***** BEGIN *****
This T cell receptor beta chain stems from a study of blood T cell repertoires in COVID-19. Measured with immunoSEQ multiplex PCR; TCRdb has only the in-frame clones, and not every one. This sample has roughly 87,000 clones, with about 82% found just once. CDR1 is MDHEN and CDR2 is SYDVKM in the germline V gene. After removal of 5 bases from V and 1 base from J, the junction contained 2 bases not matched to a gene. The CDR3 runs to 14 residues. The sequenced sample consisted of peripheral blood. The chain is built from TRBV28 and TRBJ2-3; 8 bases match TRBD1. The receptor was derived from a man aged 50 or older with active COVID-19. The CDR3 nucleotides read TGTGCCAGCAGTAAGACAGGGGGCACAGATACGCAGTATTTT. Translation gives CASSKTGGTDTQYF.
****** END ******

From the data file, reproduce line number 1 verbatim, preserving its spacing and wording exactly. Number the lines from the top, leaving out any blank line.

This T cell receptor beta chain stems from a study of blood T cell repertoires in COVID-19. Measured with immunoSEQ multiplex PCR; TCRdb has only the in-frame clones, and not every one. This sample has roughly 87,000 clones, with about 82% found just once. CDR1 is MDHEN and CDR2 is SYDVKM in the germline V gene. After removal of 5 bases from V and 1 base from J, the junction contained 2 bases not matched to a gene. The CDR3 runs to 14 residues. The sequenced sample consisted of peripheral blood. The chain is built from TRBV28 and TRBJ2-3; 8 bases match TRBD1. The receptor was derived from a man aged 50 or older with active COVID-19. The CDR3 nucleotides read TGTGCCAGCAGTAAGACAGGGGGCACAGATACGCAGTATTTT. Translation gives CASSKTGGTDTQYF.